The Dissertation Examining Committee is comprised of the Doctoral Advisory Committee and at least one additional examiner from outside the Department of Spanish and Portuguese. The outside examiner should be identified no later than the beginning of the term in which the student plans to defend the dissertation. The Dissertation Examining Committee evaluates the student's dissertation and public oral examination, including the student's ability to express verbally their research question, methodological approach, primary findings and implications. The Committee votes to pass or fail the dissertation and the defense at the conclusion of the public oral defense.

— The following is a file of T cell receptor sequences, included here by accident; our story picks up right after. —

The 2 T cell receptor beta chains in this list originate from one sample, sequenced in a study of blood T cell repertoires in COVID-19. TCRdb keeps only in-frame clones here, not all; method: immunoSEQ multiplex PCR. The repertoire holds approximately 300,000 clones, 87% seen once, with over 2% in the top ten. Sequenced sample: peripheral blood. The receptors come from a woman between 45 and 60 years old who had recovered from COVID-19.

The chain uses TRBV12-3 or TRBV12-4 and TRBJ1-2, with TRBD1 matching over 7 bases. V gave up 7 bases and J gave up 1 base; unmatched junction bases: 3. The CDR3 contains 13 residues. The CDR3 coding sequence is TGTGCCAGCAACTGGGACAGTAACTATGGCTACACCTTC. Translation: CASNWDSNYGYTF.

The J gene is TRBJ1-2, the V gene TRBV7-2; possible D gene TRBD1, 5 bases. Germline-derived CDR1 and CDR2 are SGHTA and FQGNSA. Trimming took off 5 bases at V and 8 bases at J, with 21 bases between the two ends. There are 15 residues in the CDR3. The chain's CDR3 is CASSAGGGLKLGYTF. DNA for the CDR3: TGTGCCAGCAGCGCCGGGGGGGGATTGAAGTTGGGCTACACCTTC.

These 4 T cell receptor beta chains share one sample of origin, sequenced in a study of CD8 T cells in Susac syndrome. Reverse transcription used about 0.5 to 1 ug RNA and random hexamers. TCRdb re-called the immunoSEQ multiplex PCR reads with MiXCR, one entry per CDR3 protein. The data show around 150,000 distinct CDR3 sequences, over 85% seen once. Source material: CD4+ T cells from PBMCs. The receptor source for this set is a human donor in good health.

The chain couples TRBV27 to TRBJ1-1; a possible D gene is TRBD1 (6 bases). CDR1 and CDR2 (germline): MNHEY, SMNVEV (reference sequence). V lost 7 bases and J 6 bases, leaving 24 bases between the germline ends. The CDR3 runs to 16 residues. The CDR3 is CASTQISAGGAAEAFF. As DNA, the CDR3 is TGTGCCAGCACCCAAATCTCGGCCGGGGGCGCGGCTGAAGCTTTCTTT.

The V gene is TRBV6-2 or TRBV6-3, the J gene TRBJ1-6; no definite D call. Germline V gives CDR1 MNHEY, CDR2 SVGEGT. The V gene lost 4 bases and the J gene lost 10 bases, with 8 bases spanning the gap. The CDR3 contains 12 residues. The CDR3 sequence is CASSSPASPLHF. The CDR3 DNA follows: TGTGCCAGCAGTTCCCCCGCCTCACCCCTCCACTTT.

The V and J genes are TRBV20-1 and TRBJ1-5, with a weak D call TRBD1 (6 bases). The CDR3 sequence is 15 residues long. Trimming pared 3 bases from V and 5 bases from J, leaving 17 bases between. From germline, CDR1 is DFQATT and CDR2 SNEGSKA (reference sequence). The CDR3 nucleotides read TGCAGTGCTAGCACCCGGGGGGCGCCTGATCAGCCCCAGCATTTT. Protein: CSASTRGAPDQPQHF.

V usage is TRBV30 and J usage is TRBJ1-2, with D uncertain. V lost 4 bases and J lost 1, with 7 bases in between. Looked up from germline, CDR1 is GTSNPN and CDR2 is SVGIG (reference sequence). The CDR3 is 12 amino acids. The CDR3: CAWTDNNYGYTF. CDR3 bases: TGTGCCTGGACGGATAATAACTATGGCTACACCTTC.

If a student needs to change a member of a Committee, the new member must be approved by the department's Graduate Committee and registered with the Graduate Secretary and the Graduate School.
Students who are preparing to defend their dissertation must confirm a time and date with their Doctoral Advisory Committee Chair at least one month before the defense is to be held. After the Chair has arranged the time, date and room for the defense, a completed "Announcement of Dissertation Defense" form, found in TUportal under the Tools tab within “University Forms,” must be delivered to the Graduate School by the student at least 10 days before the defense. The department posts flyers announcing the defense.
Program Web Address:
Dept. of Spanish and Portuguese
428 Mazur Hall
1114 W. Polett Walk
Philadelphia, PA 19122-6090
Submission Address for Application Materials:
Victor Pueyo, PhD
Victor Pueyo, PhD
Montserrat Piera, PhD